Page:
Species at Risk
The Redstreak Restoration Project
Why protect the Redstreak Restoration Area?
3000 hectares have been converted from grasslands to other cover and land
use types annually in the Rocky Mountain Trench over the last century.
More than 30% of BC’s threatened or endangered species depend upon
grasslands to survive. This includes: bighorn sheep (provincially blue-listed
in British Columbia), American badger (COSEWIC
rubber boa (COSEWIC Species
of Special concern), flammulated owl (COSEWIC Species of Special concern),
the western snowberry/Idaho fescue plant community (provincially red-listed
in British Columbia), and approximately 35 provincially red- and blue-listed
What is Parks Canada doing?
Tall dry grass 4 months after the burn.
© Parks Canada / A. Dibb / 2005
Ecosystem and Natural Process Restoration
Initial restoration work in the Radium area has included forest thinning
in the winter of 2001 on provincial lands and has continued in 2002 (provincial
lands) and 2003 (national parks lands), totaling 240 ha (126 ha provincial,
114 ha federal). Treatments have also included brushing, piling and burning,
non-native plant control, and limited planting of native grass plugs.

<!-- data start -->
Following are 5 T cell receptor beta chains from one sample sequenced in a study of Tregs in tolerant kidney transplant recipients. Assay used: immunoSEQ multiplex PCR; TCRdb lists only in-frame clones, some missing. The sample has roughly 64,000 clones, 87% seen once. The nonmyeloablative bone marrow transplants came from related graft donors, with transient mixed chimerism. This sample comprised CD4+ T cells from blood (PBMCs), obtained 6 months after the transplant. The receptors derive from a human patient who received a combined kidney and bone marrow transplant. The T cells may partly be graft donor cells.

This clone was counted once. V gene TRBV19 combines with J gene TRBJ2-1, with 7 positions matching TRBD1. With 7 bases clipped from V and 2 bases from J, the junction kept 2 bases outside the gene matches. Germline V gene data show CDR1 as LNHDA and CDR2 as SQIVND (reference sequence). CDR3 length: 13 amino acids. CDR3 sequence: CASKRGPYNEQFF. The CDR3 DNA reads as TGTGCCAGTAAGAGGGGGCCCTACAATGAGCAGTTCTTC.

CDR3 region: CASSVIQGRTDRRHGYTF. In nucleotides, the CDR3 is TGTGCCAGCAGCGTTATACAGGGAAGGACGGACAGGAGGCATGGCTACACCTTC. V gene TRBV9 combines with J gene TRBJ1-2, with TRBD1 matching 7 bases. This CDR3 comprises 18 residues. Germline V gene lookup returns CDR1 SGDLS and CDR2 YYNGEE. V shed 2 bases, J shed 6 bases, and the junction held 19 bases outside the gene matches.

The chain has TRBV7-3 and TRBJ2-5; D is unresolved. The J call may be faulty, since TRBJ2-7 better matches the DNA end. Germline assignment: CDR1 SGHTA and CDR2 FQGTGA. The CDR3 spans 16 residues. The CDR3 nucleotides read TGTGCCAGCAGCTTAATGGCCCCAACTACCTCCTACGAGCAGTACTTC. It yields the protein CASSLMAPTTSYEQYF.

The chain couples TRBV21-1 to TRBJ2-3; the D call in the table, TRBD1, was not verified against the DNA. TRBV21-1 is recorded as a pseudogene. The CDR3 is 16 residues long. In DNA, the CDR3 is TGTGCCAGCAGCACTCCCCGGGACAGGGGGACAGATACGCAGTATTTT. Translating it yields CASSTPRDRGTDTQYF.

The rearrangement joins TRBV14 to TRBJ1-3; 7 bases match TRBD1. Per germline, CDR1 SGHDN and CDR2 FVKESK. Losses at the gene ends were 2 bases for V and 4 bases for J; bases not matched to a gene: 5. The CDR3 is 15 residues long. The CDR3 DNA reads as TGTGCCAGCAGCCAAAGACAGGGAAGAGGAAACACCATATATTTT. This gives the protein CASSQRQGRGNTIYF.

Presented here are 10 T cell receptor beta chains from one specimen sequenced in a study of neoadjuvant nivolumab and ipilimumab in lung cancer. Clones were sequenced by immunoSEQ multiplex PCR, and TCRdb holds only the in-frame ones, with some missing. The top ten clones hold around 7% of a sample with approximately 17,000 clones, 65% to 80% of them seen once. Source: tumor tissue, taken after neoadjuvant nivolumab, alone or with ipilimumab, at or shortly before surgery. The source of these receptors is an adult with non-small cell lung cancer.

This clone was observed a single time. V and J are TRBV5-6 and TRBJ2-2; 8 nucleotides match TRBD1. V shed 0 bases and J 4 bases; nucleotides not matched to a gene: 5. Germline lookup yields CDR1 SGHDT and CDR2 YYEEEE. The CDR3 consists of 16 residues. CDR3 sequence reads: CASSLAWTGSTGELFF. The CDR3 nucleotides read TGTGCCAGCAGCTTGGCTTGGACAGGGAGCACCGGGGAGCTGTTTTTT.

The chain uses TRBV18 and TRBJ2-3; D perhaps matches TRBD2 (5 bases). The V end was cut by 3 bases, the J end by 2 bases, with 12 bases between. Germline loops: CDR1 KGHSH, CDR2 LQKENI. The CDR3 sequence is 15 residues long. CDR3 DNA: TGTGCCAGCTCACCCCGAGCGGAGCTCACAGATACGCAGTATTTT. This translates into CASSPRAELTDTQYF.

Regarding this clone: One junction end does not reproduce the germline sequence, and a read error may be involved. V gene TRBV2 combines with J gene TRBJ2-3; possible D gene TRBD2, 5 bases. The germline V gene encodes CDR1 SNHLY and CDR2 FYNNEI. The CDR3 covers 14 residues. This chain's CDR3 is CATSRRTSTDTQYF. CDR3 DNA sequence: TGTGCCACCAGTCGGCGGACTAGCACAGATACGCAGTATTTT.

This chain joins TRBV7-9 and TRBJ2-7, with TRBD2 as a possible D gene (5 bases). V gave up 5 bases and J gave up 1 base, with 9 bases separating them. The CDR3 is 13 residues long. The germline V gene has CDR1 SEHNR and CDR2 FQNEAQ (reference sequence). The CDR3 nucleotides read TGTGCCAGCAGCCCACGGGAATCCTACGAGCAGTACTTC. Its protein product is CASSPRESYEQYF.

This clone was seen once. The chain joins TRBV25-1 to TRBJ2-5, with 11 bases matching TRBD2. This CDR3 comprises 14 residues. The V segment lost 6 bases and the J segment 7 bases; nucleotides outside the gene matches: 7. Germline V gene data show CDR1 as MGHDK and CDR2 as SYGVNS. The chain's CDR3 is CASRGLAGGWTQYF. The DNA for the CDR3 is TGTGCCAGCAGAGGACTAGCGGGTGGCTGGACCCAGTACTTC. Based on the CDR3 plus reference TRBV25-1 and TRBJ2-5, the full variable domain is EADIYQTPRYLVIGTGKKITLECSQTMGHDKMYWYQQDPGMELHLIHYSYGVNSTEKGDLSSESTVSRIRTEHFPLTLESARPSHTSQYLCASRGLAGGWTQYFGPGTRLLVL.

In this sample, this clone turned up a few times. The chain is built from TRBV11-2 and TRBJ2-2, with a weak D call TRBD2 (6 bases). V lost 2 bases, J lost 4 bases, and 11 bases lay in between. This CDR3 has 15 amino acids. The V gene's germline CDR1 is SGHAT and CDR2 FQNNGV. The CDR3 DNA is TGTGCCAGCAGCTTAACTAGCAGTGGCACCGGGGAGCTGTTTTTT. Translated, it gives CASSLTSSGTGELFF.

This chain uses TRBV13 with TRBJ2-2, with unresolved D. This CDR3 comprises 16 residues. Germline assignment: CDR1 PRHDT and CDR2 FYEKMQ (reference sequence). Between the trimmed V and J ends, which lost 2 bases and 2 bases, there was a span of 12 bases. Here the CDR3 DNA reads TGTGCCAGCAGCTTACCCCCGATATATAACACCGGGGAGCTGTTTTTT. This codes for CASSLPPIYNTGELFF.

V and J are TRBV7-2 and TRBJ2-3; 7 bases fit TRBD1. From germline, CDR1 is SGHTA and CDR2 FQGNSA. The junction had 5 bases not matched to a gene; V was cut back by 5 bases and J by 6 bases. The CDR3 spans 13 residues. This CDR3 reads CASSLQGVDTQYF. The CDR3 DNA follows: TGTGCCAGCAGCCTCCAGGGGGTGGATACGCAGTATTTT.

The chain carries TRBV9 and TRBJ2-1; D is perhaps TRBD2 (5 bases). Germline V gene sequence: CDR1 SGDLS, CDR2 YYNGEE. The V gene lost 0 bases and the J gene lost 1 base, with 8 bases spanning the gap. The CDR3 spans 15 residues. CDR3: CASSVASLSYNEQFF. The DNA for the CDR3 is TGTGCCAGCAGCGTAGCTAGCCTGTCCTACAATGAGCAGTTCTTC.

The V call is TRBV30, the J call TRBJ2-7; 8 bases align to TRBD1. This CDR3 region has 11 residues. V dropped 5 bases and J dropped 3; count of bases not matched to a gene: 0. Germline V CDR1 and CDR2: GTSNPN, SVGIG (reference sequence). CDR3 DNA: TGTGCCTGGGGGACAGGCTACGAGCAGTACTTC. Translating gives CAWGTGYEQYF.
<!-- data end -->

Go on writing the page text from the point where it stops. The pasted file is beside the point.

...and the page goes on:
In spring 2005, portions of the restored grasslands were treated with a low
intensity prescribed fire providing the final touch to the initial phase of
the restoration project.
Research and Monitoring
Monitoring of vegetation and wildlife demonstrates that grassland species
are using the restoration area. This suggests there is potential for other
species at risk to inhabit the area as well. We have also proposed the creation
of an interpretive trail to manage human use in order to maintain the habitat
effectiveness of the restored area.
Educational programs have been developed and implemented for local schools
Local initiatives exist such as the Bighorn
in our Backyard (BIOB) program, which is an outreach program that is funded
in part by Parks Canada, and has been an important part of gaining support
for restoration in the Columbia Valley, particularly for the project undertaken
by Parks Canada.
Outreach has helped local communities to see the economic value of healthy,
functioning ecosystems, and the neighbouring village of Radium Hot Springs
had adopted the Bighorn Sheep as a community icon. The village also appreciates
the tourist draw that the Bighorn Sheep present, and recognize that the project
helps protect the village from wildfire.
Working with Partners
The Radium-Stoddart Bighorn Sheep Working Member Group consists of more than
30 partners that have been engaged in multi-jurisdictional ecosystem education
and conservation activities related to the Redstreak Restoration Area.